Published: 29 November 2014
Naturalist David Bellamy:
‘I’ve loved ballet ever since I was a kid, I wanted to be a dancer but I was too heavy’
We ask a celebrity a set of devilishly probing questions – and only accept THE definitive answer. This week it’s naturalist David Bellamy’s turn
The prized possession you value above all others...A compass I bought for my wife on our 50th wedding anniversary in 2009. It’s the one that guided Henry Morton Stanley across Africa to find fellow explorer David Livingstone in 1871, and it makes me feel in touch with a very special happening in history.
The biggest regret you wish you could amend...Selling my Lotus Super 7 in the 1960s when we needed a bigger, more sensible family car. Being so low to the ground gave a great sense of speed.
The temptation you wish you could resist...Saying ‘Yes’ to all requests! I’m 81 but I love working and helping others.
The book that holds an everlasting resonance...A Girl Of The Limberlost from 1909 by Gene Stratton-Porter, which I read with my mum as a boy. It’s about the destruction of trees in the US, and it made me want to read more about nature.
The priority activity if you were the Invisible Man for a day...I’d visit Florence and see treasures such as Botticelli’s The Birth Of Venus without having to queue.
The pet hate that makes your hackles rise...Boy racers playing loud bass music in fast cars.
The person who has influenced you most...My cockney granny Sarah Low. She lived with our family in south-west London during the war and took over. She was always there when you needed her and she got us through it.
The figure from history for whom you’d most like to buy a pie and a pint...Winston Churchill. I queued to see him lying in state in 1965. He was so concerned about our diminishing butterfly population he created a butterfly garden at his home Chartwell.
The film you can watch time and time again...Chitty Chitty Bang Bang. I must have been about 36 when I first saw it but I was still mesmerised. What a car!
The piece of wisdom you would pass on to a child...Think for yourself.
The unlikely interest that engages your curiosity...Ballet. I read Noel Streatfeild’s Ballet Shoes when I was a kid and it inspired me to want to be a dancer, but I was too heavy – better built for rugby.
The treasured item you lost and wish you could have again...My sense of smell. I lost it when a hockey ball collided with my nose. Sadly I can’t smell flowers.
The unending quest that drives you on...To save all plants and animals from extinction around the world.
The poem that touches your soul...The Old Vicarage, Granchester by Rupert Brooke. It’s so moving.
The misapprehension about yourself you wish you could erase...That I’m the Jolly Green Giant! I’m a botanist and an academic but I’ve been stuck with that nickname for decades. I’m not complaining though – it’s helped my career.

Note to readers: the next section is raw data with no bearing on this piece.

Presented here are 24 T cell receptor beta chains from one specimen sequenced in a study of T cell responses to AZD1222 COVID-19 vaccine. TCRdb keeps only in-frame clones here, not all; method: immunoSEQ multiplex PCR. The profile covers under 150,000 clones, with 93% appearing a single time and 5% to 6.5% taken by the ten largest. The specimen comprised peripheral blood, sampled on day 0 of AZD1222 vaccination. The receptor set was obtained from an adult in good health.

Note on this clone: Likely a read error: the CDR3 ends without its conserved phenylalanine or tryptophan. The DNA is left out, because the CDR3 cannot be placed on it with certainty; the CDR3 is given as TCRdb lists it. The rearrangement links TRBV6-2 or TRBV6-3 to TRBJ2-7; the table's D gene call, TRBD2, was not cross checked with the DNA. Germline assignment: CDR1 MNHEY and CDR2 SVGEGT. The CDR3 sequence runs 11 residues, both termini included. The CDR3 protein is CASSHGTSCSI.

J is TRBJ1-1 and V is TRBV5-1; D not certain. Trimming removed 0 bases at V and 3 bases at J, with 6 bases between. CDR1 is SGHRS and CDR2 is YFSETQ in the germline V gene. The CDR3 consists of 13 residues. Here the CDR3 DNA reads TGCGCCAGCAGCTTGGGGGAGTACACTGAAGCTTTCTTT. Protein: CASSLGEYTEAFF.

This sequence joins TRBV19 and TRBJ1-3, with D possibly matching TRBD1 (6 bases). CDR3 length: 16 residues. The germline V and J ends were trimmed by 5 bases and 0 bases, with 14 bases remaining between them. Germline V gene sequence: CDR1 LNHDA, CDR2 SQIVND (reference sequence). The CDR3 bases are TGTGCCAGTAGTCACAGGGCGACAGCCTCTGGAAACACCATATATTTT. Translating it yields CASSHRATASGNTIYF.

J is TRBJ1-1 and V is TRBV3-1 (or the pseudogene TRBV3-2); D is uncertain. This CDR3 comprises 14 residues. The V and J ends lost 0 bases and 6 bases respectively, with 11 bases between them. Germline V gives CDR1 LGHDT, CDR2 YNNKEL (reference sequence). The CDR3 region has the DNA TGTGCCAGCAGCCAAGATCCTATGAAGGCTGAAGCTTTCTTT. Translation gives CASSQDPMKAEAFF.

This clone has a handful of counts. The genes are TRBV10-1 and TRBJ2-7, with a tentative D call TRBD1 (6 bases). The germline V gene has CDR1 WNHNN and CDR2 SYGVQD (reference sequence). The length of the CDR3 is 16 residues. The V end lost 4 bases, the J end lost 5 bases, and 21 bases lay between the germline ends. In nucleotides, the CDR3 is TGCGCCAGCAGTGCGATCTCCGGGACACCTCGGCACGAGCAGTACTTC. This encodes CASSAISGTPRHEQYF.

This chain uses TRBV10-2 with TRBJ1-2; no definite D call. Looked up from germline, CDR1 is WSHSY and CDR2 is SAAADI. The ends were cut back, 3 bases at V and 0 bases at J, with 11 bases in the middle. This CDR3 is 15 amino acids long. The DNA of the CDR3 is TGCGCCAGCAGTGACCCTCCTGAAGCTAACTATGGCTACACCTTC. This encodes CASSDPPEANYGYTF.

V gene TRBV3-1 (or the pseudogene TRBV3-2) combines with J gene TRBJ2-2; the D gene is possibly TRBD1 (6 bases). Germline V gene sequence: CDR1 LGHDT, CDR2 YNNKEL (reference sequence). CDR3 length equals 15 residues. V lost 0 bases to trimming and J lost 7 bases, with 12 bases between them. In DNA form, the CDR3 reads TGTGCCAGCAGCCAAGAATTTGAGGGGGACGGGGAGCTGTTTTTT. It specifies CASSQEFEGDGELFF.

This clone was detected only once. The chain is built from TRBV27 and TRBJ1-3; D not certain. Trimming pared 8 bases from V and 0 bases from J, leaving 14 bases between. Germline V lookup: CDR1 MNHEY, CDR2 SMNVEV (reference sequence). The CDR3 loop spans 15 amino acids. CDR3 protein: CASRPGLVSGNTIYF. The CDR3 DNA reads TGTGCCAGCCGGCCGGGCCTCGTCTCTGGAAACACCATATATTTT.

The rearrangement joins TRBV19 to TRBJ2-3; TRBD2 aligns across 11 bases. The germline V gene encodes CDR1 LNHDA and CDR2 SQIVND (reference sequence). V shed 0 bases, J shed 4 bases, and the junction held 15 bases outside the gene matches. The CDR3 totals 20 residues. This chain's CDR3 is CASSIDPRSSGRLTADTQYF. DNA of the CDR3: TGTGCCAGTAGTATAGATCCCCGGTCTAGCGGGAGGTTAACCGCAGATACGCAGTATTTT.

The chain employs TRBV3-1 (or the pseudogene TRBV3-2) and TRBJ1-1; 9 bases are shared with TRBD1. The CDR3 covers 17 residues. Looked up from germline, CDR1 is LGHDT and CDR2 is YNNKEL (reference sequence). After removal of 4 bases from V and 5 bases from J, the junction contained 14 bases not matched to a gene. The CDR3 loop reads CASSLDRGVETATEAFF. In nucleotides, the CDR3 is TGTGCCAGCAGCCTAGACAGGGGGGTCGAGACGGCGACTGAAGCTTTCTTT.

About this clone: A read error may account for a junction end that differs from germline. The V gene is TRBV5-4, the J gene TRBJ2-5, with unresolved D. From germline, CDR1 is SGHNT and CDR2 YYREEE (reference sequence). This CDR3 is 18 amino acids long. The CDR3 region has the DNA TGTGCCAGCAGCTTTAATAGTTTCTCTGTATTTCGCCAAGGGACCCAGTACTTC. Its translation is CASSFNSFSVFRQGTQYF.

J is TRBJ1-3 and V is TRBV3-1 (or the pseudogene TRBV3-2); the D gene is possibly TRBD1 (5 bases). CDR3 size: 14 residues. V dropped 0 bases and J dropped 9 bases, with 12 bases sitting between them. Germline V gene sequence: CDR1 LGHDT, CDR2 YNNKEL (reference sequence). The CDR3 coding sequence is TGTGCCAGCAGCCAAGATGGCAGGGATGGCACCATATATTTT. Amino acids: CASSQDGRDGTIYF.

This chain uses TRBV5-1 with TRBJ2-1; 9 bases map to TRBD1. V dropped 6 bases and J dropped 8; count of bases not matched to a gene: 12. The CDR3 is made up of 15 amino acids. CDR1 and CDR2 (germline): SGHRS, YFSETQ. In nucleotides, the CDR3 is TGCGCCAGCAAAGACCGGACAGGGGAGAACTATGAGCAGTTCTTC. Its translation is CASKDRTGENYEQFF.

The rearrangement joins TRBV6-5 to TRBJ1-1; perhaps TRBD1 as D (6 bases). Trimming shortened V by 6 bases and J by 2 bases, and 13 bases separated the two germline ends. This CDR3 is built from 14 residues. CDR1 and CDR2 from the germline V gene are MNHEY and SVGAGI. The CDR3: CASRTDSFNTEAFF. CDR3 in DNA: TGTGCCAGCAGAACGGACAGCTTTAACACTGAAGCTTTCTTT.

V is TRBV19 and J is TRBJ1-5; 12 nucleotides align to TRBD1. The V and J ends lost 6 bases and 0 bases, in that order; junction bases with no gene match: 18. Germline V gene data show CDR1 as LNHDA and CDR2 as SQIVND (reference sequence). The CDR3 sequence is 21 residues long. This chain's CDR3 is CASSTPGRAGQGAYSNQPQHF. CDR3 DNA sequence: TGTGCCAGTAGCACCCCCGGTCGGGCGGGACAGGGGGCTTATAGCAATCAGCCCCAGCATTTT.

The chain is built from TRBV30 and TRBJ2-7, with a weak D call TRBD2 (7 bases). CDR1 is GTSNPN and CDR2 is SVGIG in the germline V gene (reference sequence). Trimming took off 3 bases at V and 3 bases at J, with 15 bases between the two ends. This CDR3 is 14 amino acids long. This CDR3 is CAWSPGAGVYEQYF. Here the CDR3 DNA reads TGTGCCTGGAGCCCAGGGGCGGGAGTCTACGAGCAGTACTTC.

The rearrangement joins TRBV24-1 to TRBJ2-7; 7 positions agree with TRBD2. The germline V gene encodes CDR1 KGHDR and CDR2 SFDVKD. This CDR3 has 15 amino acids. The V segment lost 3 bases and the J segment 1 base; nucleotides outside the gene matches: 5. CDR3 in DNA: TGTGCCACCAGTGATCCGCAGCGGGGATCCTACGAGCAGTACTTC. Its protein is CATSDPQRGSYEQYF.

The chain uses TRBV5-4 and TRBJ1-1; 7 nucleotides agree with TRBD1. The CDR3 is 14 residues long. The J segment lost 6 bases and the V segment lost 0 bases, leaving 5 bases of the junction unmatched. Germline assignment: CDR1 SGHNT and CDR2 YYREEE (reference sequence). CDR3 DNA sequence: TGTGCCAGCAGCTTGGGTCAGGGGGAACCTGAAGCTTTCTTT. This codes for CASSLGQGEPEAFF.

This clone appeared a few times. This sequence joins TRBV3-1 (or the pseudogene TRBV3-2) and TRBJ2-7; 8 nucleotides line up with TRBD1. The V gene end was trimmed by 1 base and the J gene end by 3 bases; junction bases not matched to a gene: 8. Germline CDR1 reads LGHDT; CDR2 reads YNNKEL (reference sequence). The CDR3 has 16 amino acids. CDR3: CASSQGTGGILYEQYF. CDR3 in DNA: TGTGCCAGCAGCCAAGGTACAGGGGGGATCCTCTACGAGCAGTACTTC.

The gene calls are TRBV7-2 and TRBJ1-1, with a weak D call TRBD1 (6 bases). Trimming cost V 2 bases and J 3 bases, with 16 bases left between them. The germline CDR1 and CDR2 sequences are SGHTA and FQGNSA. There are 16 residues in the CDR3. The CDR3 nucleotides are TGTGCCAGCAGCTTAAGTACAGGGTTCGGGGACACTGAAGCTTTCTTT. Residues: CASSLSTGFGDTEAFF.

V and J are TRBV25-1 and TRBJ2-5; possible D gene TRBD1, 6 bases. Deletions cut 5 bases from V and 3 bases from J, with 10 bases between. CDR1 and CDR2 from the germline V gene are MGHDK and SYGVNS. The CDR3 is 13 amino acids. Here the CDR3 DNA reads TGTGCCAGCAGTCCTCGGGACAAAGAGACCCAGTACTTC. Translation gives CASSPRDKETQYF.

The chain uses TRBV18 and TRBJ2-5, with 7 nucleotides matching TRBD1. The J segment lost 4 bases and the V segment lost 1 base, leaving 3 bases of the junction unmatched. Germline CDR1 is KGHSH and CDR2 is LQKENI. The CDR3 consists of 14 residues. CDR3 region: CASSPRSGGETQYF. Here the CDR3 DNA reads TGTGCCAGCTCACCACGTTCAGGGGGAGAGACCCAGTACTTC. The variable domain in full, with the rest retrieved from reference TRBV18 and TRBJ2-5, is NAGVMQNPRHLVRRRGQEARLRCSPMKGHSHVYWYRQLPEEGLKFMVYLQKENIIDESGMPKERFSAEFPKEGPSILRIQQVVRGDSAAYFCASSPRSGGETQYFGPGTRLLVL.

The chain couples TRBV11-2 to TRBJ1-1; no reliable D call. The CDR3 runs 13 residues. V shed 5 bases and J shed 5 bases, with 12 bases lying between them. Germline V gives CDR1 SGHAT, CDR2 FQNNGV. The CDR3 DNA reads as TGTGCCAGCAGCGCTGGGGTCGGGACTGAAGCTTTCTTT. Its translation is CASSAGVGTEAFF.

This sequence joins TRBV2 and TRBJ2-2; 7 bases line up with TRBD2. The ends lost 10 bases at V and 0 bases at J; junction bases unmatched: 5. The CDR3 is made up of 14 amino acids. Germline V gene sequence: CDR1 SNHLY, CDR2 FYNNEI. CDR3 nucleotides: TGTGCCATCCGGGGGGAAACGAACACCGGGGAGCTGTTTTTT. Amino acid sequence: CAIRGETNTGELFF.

The event that altered the course of your life and character...Getting a job as a school lab technician in Ewell, Surrey when I was 20. That’s where I met my wife and fell in love – and I still am! Rosemary is my pillar.
The crime you would commit knowing you could get away with it...I would steal The Garden Of Earthly Delights by Hieronymus Bosch from the Prado Museum in Madrid.
The song that means most to you...Sparrows Can’t Sing by Barbara Windsor. It was the first record I bought, and it reminds me of carefree times with Rosemary before children came along.
The way you would spend your fantasy 24 hours, with no travel restrictions...I’d take in the dawn at the North Pole with Rosemary, then have a slap-up breakfast on the shores of Lake Huron, one of North America’s Great Lakes. We’d relive a trek we did on the West Coast of Scotland in our younger years, then climb Ben Lawers mountain; I’d have a nip of Springbank whisky to keep me going. A magic carpet would then take us and our children – Rufus, Henrietta, Brighid, Eoghain, Hannah – and our nine grandchildren aged from eight to 24 to an exotic beach in Malaysia. We’d all go snorkelling and look at wonderful marine life, then eat oysters for lunch. After skiing at Plagne Montalbert in France, with a break for my favourite andouillettes – tripe sausages – we’d take all the kids to Fortnum & Mason in London for cream tea and Knickerbocker Glories. I’d end up in Italy’s Apuane Mountains drinking red wine and watching the sunset.
The happiest moment you will cherish forever...Spending New Year’s Eve with my young family at Ayers Rock in Australia in 1978. It was hot, the light on the rock was incredible, and the family was together. A wonderful moment.
The saddest time that shook your world...My granny dying. It was as if the sun had gone out.
The unfulfilled ambition that continues to haunt you...To be Father Christmas at Hamleys. Every child seems to think I’m Santa, so it would be good to actually do it one year.
The philosophy that underpins your life...Never give up.
The order of service at your funeral...I’m too busy living to think about it. But when it happens I hope it’ll be sunny and they’ll play Henry Burton’s hymn There’s A Light Upon The Mountains.
The way you want to be remembered...As a loving dad and grandad and a happy botanist who fought for conservation.
The Plug...Look at these two websites as proof that I’m still working hard! www.bna-naturalists.org, and www.conservationfoundation.co.uk.
Copyright: Rob McGibbon/Accessinterviews.com 2011 (2014). All rights reserved